Architects: Matthew Brettingham, William Bruce, William Burges, John Douglas, Charles Holden, El Lissitzky, Benjamin Mountfort, I. M. Pei, Albert Speer, Rudolf Wolters. Buildings: 7 World Trade Center, Angkor Wat, Baden-Powell House, Belton House, Borobudur, BP Pedestrian Bridge, Bramall Hall, Buckingham Palace, Buildings and architecture of Bristol, Buildings of Jesus College, Oxford, Buildings of Nuffield College, Oxford, Building of the World Trade Center, Catherine de' Medici's building projects, Chicago Board of Trade Building, Heian Palace, Holkham Hall, IG Farben Building, House with Chimaeras, Hoysala architecture, City of Manchester Stadium, Mosque, Michigan State Capitol, New Orleans Mint, Oregon State Capitol, Oriel College, Oxford, Palazzo Pitti, Palladian architecture, Pennsylvania State Capitol, Round Church, Preslav, Sanssouci, Santa Maria de Ovila, Scottish Parliament building, Sicilian Baroque, St. Michael's Cathedral, Qingdao, St. Michael's Golden-Domed Monastery, St Nicholas, Blakeney, Vkhutemas, West Wycombe Park
Chicago Landmarks, National Treasures of Japan (castles), National Treasures of Japan (shrines), Pritzker Prize, New churches by John Douglas, Church restorations, amendments and furniture by John Douglas, Houses and associated buildings by John Douglas, Non-ecclesiastical and non-residential works by John Douglas, Scheduled monuments in Maidstone, Works by Charles Holden, Grade I listed buildings in: Bath and North East Somerset, Maidstone, Mendip, North Somerset, Sedgemoor, South Somerset, Taunton Deane, West Somerset, List of tallest buildings in: Boston, Chicago, Cleveland, Dallas, Detroit, Dubai, Hong Kong, Las Vegas, London, Los Angeles, Manchester, Miami, Minneapolis, Philadelphia, Providence, San Francisco, Shanghai, Singapore, Tokyo, Toronto, Tulsa, Vancouver, Listed buildings in: Runcorn (urban area), Runcorn (rural area), Widnes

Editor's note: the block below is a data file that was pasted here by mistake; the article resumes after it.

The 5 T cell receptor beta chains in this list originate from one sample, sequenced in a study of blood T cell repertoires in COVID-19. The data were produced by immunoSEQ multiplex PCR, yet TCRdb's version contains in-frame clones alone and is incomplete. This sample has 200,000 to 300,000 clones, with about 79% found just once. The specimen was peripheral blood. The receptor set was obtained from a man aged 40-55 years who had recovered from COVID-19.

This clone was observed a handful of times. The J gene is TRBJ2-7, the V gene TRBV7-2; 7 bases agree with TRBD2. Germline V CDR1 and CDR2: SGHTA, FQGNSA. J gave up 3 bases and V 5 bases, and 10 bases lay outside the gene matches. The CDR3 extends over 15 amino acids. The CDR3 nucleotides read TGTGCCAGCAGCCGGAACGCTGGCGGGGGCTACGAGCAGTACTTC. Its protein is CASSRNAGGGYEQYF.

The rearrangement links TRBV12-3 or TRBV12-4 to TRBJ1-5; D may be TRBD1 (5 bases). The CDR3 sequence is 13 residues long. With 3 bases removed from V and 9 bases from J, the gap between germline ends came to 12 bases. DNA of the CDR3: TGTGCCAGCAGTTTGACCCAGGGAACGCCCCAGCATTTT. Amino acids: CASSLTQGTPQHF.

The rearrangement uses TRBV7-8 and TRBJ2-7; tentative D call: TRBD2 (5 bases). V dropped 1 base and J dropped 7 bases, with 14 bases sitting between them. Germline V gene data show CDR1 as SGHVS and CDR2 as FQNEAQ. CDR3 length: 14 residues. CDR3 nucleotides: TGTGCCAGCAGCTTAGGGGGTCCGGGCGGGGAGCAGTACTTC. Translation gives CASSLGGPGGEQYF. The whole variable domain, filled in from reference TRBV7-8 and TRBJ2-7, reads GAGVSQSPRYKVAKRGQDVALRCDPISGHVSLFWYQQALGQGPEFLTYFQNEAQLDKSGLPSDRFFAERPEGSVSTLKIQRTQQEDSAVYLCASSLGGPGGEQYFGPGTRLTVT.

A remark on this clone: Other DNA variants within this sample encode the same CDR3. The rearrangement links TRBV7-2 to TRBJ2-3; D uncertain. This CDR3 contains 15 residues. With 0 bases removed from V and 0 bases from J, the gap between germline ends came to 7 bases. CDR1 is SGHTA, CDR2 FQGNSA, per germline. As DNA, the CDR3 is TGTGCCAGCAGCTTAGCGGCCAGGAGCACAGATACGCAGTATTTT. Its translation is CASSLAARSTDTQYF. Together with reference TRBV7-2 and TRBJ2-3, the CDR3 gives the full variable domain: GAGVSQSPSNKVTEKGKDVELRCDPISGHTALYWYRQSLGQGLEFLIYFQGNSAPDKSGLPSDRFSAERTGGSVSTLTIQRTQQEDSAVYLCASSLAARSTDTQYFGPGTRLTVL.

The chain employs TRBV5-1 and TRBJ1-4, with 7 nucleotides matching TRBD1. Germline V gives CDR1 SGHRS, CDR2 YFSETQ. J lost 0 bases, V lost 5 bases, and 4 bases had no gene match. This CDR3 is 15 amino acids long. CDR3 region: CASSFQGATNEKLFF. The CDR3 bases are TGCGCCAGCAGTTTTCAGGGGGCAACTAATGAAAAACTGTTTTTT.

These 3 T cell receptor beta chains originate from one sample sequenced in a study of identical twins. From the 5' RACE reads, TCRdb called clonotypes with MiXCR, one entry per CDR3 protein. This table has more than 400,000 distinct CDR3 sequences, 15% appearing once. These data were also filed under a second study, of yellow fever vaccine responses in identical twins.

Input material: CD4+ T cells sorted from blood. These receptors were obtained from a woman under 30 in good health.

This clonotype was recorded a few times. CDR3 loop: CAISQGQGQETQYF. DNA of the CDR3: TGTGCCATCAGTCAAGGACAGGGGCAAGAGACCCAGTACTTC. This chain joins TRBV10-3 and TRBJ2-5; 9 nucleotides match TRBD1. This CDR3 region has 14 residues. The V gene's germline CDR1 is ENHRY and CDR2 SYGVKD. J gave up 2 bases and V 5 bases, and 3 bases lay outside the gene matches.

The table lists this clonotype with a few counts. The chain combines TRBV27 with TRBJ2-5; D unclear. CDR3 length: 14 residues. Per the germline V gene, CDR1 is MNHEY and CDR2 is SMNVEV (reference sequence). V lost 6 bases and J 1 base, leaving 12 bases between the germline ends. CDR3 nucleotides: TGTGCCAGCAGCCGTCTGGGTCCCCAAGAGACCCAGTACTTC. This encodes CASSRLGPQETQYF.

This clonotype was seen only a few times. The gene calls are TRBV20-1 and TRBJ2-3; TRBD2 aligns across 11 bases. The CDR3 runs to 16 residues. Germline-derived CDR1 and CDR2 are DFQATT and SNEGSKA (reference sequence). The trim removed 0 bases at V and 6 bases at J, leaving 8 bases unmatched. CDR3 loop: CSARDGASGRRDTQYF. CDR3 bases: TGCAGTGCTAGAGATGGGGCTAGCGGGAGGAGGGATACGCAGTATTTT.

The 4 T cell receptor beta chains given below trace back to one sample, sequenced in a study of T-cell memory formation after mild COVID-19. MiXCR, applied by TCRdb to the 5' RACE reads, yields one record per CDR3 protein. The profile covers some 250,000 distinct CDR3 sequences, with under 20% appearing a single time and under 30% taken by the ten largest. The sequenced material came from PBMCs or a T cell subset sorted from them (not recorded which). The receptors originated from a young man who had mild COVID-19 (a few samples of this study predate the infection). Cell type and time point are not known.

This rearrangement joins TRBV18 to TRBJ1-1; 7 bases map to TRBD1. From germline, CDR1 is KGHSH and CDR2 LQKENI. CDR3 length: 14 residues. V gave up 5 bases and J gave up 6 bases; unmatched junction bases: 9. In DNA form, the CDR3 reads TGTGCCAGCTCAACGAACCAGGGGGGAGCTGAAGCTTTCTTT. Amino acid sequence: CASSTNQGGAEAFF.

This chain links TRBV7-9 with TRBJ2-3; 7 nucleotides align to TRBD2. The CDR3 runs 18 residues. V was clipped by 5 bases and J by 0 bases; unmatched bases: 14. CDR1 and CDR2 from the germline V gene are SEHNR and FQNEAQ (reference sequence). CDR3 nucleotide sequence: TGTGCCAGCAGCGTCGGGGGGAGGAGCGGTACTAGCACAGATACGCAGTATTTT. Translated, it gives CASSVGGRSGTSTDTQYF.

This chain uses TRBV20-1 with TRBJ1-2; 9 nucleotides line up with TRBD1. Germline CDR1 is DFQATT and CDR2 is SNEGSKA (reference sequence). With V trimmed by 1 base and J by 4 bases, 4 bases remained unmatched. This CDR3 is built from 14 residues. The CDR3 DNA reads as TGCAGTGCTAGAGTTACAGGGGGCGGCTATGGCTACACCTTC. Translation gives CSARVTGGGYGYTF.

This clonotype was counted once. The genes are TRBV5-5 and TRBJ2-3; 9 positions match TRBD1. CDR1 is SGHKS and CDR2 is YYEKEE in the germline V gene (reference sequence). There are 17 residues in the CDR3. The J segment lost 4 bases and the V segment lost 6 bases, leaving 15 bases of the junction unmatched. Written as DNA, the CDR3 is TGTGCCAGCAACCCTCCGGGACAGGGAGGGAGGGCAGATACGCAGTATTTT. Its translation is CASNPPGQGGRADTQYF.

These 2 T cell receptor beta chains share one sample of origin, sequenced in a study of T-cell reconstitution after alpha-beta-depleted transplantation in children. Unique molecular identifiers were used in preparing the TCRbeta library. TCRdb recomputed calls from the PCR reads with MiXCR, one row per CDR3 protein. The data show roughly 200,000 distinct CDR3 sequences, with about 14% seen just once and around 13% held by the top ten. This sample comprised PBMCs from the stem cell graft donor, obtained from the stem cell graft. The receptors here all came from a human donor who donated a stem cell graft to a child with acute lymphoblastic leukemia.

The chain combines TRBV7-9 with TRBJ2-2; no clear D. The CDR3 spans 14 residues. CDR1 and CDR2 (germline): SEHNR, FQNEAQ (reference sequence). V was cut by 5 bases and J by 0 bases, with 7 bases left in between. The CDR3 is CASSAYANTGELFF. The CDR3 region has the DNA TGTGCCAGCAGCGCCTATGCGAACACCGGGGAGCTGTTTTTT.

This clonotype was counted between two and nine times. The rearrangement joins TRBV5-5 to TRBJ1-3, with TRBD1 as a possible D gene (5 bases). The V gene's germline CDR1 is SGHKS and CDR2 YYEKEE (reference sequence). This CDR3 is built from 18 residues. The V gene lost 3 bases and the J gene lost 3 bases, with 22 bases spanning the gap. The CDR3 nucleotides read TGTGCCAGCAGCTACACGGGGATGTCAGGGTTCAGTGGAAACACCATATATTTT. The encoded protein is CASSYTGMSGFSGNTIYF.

Architects: William Adam, Antoni Gaudí, Thomas Harrison, Zvi Hecker, Bjarke Ingels, E. G. Paley, Timothy L. Pflueger, Antonin Raymond, Kenzo Tange. Buildings: 108 North State Street, 5th Avenue Theatre, Algonquin Hotel, Andriyivskyy Descent, AT&T Corporate Center, Ballard Carnegie Library, Baths of Zeuxippus, Beaumont House, Benjaminville Friends Meeting House and Burial Ground, Blackstone Library, The Casbah Coffee Club, Central Troy Historic District, Chana School, Chester Rows, Chicago Spire, Chicago Theatre, Chrysler Building, Churche's Mansion, Clinton Presidential Center, Crown Fountain, Dolphinarium, Eaton Hall, Cheshire, Édifice Price, Edinburgh Place Ferry Pier, Ellwood House, The Exchange, Bristol, Forbidden City, Harold Washington Cultural Center, Heller House, Historic Michigan Boulevard District, Hull House, Imbrex and tegula, Imperial War Museum North, Jay Pritzker Pavilion, Joffrey Tower, Joseph F. Glidden House, Liverpool Town Hall, Louvre, Manila Hotel, Marquette Building (Chicago), Millennium Stadium, National Gallery, London, National Police Memorial, New Bedford Historic District, Old Louisville, One Bayfront Plaza, One Times Square, Onion dome, Oregon Public Library, Pavillon de Flore, Presidio of Santa Barbara, Queen's Pier, Rancho Camulos, Robot Building, Rock N Roll McDonald's, Roman Baths (Bath), Rookery Building, Senate House (University of London), Shamrock Hotel, Sycamore Historic District, Taipei 101, Taj Mahal, TCF Bank Stadium, University Mall (Little Rock, Arkansas), University of Illinois Observatory, University of Virginia, Upper Brook Street Chapel, Manchester, Valley of the Kings, Via della Conciliazione, Victoria Rooms (Bristol), Waller Hall, Wales Millennium Centre, World Trade Center. Castles and fortifications: Beaumaris Castle, Berkhamsted Castle, Bowes Castle, Buckton Castle, Caernarfon Castle, Caludon Castle, Château Gaillard, Château de Chinon, Conwy Castle, Dolbadarn Castle, Dunstaffnage Castle, Fort Greble, Fort Pasir Panjang, Fortress of Klis, Golubac fortress, Goodrich Castle, Haapsalu Castle, Hadleigh Castle, Halton Castle, Himeji Castle, Hylton Castle, Kaunas Fortress, Kenilworth Castle, Loch Leven Castle, Longtown Castle, Okehampton Castle, Oxford Castle, Peckforton Castle, Castle Rising, Roslin Castle, Smederevo Fortress, St Briavels Castle, Vilnius Castle Complex, Walls of Constantinople, Walls of Dubrovnik, York Castle. Religious buildings: Akhtala monastery, Akshardham Temple, Al-Aqsa Mosque, Bath Abbey, Cathedral of the Immaculate Conception (Hong Kong), Chester Cathedral, Elgin Cathedral, Etchmiadzin Cathedral, Ganting Grand Mosque, Hurva Synagogue, Jesuit Missions of Chiquitos, Liverpool Metropolitan Cathedral, Mexico City Metropolitan Cathedral, Mezhyhirskyi Monastery, Old St Paul's Cathedral, St Mary's Church, Acton, St Mary's Church, Nantwich, St Mary's Church, Nether Alderley, St Thomas the Martyr's Church, Oxford, Sunol Water Temple, Uppsala Cathedral, Wells Cathedral, Zagreb Synagogue, Zhenguo Temple. Cities, countries and regions: Architecture of Denmark, Architecture of Leeds, Architecture of Madagascar, Architecture of Norway, Architecture of the medieval cathedrals of England, Buildings and architecture of Bath, Castles in Great Britain and Ireland, Grade I listed buildings in Somerset, Architecture of the Song Dynasty, Fatimid architecture.